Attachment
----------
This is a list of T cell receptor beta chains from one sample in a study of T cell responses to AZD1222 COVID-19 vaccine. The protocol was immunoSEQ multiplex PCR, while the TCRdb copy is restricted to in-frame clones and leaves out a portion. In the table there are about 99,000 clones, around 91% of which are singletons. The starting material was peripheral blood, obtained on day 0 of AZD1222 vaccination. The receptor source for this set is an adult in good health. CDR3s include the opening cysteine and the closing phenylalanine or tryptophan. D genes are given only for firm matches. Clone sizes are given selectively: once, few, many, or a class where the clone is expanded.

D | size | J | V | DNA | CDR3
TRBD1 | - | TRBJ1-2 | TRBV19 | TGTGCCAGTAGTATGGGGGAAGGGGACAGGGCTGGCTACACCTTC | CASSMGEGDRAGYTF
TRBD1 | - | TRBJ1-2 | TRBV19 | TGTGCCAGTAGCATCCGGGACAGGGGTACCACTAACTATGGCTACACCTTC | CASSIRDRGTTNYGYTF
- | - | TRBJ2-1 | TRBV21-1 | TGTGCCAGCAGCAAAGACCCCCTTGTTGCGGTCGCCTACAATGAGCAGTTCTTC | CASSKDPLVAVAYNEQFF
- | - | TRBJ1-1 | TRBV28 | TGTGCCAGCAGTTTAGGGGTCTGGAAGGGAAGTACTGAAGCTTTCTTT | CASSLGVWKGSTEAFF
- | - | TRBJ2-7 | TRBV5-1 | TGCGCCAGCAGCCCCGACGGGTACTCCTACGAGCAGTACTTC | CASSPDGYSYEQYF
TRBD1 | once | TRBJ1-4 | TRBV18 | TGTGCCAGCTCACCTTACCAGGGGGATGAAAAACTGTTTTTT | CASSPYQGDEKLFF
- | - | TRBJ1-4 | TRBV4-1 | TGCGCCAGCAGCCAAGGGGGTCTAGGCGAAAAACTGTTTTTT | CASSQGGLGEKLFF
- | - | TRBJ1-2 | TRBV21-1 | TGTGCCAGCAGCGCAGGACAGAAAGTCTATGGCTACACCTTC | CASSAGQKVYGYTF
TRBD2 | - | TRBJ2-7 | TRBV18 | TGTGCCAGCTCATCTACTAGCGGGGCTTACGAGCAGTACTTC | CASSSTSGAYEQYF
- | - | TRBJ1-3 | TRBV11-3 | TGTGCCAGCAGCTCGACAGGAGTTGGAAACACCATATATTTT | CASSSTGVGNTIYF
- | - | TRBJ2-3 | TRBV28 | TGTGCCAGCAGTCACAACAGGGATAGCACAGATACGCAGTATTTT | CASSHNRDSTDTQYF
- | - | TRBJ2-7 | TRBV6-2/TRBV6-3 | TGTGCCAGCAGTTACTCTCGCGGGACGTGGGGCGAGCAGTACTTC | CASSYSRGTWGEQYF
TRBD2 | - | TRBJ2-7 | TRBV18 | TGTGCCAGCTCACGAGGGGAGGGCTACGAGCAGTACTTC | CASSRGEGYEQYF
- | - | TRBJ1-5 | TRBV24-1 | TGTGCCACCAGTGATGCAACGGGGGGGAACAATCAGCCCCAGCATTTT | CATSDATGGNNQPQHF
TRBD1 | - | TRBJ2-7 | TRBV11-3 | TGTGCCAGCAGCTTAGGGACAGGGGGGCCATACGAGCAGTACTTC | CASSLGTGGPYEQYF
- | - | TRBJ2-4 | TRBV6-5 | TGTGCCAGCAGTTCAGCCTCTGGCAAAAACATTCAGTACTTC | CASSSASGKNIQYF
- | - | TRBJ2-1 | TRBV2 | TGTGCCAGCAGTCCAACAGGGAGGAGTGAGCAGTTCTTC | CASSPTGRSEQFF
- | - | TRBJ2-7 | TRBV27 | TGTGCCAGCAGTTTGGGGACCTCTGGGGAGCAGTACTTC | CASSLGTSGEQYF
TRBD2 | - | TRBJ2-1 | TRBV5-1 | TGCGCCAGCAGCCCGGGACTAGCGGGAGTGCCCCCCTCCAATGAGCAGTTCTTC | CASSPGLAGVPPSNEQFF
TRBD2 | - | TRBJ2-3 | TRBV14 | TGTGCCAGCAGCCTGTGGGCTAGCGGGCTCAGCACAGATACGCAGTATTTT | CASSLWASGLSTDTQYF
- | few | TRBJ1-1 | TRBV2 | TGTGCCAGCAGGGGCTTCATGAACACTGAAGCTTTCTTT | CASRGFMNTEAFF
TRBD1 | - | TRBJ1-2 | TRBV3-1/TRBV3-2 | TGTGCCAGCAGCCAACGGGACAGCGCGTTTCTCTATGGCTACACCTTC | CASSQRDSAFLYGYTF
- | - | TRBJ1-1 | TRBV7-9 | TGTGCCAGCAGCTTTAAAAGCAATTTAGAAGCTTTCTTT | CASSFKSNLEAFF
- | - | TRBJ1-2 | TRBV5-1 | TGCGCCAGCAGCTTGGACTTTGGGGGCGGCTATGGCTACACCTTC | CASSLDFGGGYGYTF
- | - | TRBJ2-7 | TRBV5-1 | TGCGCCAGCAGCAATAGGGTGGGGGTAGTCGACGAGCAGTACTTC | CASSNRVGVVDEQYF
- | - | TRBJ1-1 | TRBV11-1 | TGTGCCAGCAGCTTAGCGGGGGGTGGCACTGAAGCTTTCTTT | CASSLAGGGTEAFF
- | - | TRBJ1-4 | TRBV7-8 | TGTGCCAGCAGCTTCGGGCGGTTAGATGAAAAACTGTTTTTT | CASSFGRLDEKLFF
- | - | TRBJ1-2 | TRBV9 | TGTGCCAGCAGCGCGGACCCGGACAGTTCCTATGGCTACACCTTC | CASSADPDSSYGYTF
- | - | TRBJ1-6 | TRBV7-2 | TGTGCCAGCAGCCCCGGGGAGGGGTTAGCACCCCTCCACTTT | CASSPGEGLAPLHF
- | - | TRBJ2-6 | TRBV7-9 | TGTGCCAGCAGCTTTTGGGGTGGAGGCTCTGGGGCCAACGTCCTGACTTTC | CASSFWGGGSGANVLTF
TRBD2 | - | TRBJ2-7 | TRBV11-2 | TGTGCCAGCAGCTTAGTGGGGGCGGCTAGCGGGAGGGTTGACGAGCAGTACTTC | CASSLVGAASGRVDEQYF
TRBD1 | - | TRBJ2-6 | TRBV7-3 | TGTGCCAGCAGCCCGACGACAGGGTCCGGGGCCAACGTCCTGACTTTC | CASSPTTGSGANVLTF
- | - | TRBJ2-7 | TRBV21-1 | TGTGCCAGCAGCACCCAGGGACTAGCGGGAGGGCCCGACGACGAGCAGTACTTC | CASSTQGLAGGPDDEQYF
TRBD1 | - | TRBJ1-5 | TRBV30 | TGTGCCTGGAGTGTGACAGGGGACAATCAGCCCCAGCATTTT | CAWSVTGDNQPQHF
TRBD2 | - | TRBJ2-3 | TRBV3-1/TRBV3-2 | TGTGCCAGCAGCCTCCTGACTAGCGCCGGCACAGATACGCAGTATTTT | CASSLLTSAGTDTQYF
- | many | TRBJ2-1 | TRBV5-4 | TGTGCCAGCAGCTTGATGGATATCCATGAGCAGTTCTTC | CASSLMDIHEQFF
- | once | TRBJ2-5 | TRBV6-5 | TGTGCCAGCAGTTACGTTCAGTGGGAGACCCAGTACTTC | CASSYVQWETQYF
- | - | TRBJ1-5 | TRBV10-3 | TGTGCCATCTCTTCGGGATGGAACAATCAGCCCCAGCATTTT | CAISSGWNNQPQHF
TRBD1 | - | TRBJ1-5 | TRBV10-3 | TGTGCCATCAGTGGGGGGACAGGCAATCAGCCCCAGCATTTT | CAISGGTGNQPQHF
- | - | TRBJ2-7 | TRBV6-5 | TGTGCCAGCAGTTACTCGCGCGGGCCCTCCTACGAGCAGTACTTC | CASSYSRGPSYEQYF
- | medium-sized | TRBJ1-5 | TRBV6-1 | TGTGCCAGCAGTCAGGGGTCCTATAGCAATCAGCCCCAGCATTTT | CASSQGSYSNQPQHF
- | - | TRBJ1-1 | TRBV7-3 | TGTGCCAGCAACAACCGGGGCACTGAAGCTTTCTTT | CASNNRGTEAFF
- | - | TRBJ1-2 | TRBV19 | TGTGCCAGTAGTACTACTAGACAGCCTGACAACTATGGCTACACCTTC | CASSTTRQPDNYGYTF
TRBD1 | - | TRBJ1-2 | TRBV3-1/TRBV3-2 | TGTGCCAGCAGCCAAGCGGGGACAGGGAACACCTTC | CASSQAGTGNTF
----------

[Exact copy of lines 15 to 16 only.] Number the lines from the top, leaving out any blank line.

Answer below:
TRBD2 | - | TRBJ2-7 | TRBV18 | TGTGCCAGCTCACGAGGGGAGGGCTACGAGCAGTACTTC | CASSRGEGYEQYF
- | - | TRBJ1-5 | TRBV24-1 | TGTGCCACCAGTGATGCAACGGGGGGGAACAATCAGCCCCAGCATTTT | CATSDATGGNNQPQHF